The Cuisine of Getting By
Several seasons ago, I was invited to join a handful of other media types for a few days of duck hunting in Louisiana. The gathering turned out to be something of a hunter’s hodgepodge: a famous magazine columnist and book author with enough star power to attract autograph seekers, a couple of nondescript newspapermen, a struggling young freelancer, a retiree and a Nash Buckingham wannabe with visions of penning waterfowl-tinged literary gold.
We arrived in fits and starts at Louis Armstrong International Airport from Kentucky, Wyoming, Virginia and Texas. From the airport it was a 45-minute car ride to the dock and then another half-hour boat trip to a creaking barge that had been converted to a no-frills but surprisingly comfortable hunting camp. The outfitter and his wife, with help from a nephew, ran the place.
It happened that I arrived first. Although it was early January, the weather was warm and humid—unusual even for south Louisiana (two days later, however, temperatures dropped into the 20s). As I dumped my gear onto the dock, the outfitter spoke to his wife, then disappeared back into the marsh. To an untrained eye, the Louisiana delta is a directionless mishmash of land and water. With time to kill and no place to go, I walked into the kitchen.
The outfitter’s wife was messing with some kitchen tools, apparently readying things for the feast that was to come. She was a friendly, pleasant woman who’d spent most of her life around hunters and hunting camps, and the conversation was easy. Outside the door just off the dock, I heard a commotion that sounded like fish jumping.
“If you wish to fish,” she said in a marvelous French/Canadian/Cajun accent that I will not try to replicate in print. “A rod is by the door.”
I accepted her offer. The fish resembled bluegill on steroids but were marked with dark vertical bars. They were easy to catch, and I’d hooked and thrown back five or six when the lady appeared on the dock. I caught another one and asked what kind of fish it was.
“Are they good to eat?”
“Maybe,” she said with a wry smile. “Clean some. We will cook them for supper.”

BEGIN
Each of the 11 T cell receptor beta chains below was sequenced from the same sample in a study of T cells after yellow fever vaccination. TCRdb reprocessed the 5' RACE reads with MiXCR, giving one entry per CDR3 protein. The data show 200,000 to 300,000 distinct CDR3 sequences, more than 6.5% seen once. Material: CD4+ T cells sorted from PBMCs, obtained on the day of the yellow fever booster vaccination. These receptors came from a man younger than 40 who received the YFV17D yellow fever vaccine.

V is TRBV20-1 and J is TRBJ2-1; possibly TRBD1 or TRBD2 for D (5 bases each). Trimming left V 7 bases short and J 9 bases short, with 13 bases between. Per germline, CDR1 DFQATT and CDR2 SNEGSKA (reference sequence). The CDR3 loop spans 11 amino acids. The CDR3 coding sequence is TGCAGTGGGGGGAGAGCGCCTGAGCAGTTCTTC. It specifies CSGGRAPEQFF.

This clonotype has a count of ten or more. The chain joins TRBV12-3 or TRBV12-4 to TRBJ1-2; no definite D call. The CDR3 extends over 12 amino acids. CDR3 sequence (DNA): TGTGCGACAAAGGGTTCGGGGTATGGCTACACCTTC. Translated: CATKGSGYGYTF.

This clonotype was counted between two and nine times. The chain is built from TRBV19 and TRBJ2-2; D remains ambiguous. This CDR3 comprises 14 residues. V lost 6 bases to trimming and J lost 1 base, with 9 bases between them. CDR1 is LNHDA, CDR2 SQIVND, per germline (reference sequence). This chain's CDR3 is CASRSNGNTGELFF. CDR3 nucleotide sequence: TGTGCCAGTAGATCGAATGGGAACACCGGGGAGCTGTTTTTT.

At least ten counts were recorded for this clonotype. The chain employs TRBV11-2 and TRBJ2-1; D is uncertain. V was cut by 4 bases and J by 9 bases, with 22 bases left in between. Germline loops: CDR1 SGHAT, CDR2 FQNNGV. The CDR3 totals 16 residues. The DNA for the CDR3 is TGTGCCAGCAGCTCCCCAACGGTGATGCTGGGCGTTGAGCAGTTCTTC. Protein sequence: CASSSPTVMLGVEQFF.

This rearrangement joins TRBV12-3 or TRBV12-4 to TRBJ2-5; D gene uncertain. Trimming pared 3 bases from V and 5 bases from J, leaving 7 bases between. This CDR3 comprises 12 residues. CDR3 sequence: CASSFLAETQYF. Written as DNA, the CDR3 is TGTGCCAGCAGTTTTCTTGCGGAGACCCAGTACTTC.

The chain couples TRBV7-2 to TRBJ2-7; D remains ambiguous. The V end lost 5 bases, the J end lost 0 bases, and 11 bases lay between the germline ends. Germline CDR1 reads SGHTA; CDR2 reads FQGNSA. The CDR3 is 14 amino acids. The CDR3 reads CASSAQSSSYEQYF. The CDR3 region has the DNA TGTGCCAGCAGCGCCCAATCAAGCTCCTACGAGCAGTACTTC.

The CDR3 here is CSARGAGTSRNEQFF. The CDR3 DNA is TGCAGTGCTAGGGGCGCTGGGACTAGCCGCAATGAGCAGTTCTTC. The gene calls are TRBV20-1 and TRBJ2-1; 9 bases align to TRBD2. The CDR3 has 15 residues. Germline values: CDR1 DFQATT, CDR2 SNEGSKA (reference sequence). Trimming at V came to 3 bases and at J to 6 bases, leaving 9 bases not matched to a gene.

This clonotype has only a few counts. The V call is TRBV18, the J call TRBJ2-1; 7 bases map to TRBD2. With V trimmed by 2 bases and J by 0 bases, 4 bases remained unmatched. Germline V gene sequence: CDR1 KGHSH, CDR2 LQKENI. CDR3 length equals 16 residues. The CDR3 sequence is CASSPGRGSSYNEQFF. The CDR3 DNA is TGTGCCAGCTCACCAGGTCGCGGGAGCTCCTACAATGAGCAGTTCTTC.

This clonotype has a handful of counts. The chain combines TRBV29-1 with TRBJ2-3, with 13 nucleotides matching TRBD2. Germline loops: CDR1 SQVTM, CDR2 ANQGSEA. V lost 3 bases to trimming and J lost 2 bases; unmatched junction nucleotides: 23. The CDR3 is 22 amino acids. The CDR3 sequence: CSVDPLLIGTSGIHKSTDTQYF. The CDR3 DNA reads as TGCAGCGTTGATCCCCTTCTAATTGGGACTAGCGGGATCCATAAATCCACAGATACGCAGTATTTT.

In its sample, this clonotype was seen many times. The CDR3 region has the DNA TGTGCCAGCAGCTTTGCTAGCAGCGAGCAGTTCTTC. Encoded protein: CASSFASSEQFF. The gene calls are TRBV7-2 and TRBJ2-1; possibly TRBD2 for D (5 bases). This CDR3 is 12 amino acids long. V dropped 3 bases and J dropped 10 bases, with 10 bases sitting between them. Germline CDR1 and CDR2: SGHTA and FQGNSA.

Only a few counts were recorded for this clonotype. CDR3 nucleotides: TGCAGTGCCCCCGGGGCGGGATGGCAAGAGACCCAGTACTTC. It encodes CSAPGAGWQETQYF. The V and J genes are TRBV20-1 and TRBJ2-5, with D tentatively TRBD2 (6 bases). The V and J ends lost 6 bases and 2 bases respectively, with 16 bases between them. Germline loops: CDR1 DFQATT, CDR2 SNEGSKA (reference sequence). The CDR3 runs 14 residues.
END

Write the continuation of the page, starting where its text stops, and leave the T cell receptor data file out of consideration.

Supper turned out to be a good-natured, raucous affair around a crowded table piled with steaming crawfish, hot bread and a complement of cold beer and other beverages. We’d been at it for several minutes when the wife stepped toward the stove and returned with a plate of fried fish.
“Your sheepshead,” she said.
I recounted the dock fishing as each visitor forked a fillet. The meat was dense in texture and slightly muddy in taste—not unpleasant and better than I’m making it sound but probably a taste that must be acquired to be fully appreciated. I did have a second piece, but noticed that two of the guides we were hunting with the next day had quietly left the table.
The outfitter chuckled but wasn’t amused.
“Sheepshead,” he explained. “Some people don’t eat the sheepshead. Don’t want to be around the sheepshead. Won’t be at the table with the sheepshead.”
I’ve dined on a variety of critters, having learned that what people will eat largely depends on local customs and availability. Some dishes were delicious by any measure. Others triggered gastrointestinal freefalls. In an African village, I was once served roasted goat cooked over a dung fire followed by a warm, sour-tasting dairy product the name of which I could not pronounce even if I could remember it. It was the villagers’ equivalent to an American holiday feast.
“What’s wrong with sheepshead?” I asked, recalling some of my Kentucky friends who take a similar I-won’t-sit-at-the-table-with-that-fish view of carp. Other game can produce similar recoil. I once walked into a newsroom and was immediately queried by one of the sportswriters who asked, astonishingly, if I had really eaten squirrel, as a story I’d recently written claimed. I acknowledged that I had.
“Aren’t they like eating rats?” he wanted to know without a hit of sarcasm.
“I don’t know. I’ve never eaten a rat.”
The outfitter’s wife shot her husband a knowing glance and said something I couldn’t translate before bringing a second plate of sheepshead to the table. The first one was empty.
“There’s nothing wrong with the sheepshead,” she said, then halting, as though trying to explain the unexplainable, added, “It’s the cuisine of getting by. We eat what we have. Now, not so much. But when I was a little girl we ate what my daddy killed or caught. We would have been hungry if we had not.”
Readers may contact Gary Garth at firstname.lastname@example.org